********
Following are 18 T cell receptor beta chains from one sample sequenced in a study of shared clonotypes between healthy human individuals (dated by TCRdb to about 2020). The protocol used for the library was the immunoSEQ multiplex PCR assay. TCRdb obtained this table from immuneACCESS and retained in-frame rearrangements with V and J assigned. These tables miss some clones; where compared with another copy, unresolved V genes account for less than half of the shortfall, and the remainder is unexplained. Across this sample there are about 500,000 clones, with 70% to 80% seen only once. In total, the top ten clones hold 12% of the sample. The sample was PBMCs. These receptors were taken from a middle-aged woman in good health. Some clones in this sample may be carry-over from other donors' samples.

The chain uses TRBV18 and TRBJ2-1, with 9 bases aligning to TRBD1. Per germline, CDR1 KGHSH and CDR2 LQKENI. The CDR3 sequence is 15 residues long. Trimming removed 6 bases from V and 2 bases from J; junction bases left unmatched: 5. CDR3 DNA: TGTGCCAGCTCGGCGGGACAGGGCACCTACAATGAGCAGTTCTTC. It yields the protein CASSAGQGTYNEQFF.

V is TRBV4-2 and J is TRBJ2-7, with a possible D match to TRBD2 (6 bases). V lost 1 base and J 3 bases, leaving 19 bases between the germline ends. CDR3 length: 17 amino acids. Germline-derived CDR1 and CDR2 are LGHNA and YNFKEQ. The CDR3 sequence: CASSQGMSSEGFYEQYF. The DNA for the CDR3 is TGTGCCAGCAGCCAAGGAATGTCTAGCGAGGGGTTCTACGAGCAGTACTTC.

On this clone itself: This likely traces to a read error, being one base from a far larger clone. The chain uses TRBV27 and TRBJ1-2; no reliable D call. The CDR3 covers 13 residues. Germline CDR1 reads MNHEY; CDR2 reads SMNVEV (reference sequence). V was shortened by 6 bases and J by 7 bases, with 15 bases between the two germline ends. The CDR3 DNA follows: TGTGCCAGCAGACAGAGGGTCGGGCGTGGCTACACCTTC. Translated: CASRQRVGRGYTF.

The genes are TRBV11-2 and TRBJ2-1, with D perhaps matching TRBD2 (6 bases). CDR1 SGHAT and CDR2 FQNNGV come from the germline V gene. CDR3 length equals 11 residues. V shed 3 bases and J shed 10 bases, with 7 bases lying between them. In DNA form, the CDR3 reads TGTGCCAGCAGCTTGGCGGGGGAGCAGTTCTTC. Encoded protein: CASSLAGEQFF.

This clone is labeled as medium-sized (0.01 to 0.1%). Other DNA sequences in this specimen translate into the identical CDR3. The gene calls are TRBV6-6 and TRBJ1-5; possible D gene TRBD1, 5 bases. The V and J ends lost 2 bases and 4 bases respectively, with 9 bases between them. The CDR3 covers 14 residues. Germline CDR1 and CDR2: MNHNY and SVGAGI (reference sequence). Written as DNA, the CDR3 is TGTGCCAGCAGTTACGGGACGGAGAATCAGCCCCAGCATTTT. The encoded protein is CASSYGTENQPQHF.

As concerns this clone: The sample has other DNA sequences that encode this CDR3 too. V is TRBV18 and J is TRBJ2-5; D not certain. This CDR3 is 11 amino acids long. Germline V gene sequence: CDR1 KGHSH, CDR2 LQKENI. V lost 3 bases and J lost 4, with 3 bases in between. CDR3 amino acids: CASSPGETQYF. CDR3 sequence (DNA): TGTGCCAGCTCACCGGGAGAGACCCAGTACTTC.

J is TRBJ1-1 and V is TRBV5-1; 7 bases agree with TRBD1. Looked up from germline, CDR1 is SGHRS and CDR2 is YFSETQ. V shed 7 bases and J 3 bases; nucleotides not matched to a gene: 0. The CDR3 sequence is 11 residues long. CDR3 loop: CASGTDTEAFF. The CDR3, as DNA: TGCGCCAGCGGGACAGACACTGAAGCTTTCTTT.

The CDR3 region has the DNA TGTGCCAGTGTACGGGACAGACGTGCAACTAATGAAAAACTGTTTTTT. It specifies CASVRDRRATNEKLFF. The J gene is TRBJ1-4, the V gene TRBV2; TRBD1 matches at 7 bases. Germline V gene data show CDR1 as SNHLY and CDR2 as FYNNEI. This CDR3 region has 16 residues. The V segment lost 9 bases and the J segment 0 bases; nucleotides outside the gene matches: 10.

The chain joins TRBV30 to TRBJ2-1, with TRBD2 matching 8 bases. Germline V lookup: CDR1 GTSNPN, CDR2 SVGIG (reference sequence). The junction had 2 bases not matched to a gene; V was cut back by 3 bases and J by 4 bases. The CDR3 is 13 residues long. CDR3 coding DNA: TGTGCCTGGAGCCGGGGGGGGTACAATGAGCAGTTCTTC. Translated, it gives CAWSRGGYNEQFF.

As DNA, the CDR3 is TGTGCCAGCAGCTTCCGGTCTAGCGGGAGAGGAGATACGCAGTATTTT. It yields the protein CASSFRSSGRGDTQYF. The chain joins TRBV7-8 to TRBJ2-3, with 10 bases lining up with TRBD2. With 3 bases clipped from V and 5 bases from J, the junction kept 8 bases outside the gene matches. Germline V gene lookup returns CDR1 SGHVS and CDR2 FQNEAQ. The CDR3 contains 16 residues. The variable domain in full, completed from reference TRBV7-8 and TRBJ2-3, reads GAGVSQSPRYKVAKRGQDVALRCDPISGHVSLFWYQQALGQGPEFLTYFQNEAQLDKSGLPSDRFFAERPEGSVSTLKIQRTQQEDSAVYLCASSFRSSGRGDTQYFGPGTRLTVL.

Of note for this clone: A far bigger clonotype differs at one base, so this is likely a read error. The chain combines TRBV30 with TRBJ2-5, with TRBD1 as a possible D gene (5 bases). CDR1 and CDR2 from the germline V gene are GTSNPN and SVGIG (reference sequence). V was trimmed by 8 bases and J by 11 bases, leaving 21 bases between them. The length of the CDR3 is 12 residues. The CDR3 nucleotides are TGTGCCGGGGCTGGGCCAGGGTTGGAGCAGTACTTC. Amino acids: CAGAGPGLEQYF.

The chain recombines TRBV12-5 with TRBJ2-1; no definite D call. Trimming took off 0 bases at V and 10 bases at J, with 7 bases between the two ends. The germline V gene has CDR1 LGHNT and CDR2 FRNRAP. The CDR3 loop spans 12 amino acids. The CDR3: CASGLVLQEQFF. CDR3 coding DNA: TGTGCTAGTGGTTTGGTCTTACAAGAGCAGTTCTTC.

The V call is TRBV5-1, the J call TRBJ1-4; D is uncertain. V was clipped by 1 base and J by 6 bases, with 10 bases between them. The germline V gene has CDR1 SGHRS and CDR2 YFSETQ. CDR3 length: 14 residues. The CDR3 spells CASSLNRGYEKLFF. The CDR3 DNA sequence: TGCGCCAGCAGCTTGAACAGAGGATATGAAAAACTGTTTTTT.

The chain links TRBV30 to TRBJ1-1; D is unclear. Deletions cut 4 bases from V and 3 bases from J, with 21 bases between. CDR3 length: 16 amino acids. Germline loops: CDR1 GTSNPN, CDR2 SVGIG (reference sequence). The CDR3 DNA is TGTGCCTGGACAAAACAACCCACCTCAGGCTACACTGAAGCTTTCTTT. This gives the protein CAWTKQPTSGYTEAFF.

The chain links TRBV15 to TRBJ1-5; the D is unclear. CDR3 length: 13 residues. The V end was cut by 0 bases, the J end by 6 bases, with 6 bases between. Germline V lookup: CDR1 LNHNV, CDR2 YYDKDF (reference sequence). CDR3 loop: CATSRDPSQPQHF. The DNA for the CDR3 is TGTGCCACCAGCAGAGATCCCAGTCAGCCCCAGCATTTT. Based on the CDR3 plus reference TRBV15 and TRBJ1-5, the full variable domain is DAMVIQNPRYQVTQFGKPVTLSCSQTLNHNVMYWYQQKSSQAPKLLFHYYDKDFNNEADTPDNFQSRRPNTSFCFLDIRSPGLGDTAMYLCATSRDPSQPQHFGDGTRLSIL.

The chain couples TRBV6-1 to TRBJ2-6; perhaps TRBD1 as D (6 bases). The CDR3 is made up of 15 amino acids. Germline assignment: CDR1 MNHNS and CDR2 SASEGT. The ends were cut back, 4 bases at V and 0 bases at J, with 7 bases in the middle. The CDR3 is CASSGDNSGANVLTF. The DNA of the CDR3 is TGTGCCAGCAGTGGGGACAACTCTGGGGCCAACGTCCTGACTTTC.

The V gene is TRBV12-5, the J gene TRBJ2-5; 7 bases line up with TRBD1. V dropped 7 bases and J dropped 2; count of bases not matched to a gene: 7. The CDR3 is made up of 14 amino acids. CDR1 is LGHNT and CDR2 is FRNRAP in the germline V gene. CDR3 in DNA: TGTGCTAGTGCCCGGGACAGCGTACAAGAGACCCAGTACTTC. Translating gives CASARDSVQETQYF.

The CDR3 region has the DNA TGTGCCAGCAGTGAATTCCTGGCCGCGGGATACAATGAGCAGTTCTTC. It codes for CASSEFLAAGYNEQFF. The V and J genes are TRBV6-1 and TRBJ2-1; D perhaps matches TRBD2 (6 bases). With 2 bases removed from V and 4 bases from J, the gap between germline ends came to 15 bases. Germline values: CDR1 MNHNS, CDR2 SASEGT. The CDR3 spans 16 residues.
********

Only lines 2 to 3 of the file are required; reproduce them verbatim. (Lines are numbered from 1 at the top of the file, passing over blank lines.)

The chain uses TRBV18 and TRBJ2-1, with 9 bases aligning to TRBD1. Per germline, CDR1 KGHSH and CDR2 LQKENI. The CDR3 sequence is 15 residues long. Trimming removed 6 bases from V and 2 bases from J; junction bases left unmatched: 5. CDR3 DNA: TGTGCCAGCTCGGCGGGACAGGGCACCTACAATGAGCAGTTCTTC. It yields the protein CASSAGQGTYNEQFF.

V is TRBV4-2 and J is TRBJ2-7, with a possible D match to TRBD2 (6 bases). V lost 1 base and J 3 bases, leaving 19 bases between the germline ends. CDR3 length: 17 amino acids. Germline-derived CDR1 and CDR2 are LGHNA and YNFKEQ. The CDR3 sequence: CASSQGMSSEGFYEQYF. The DNA for the CDR3 is TGTGCCAGCAGCCAAGGAATGTCTAGCGAGGGGTTCTACGAGCAGTACTTC.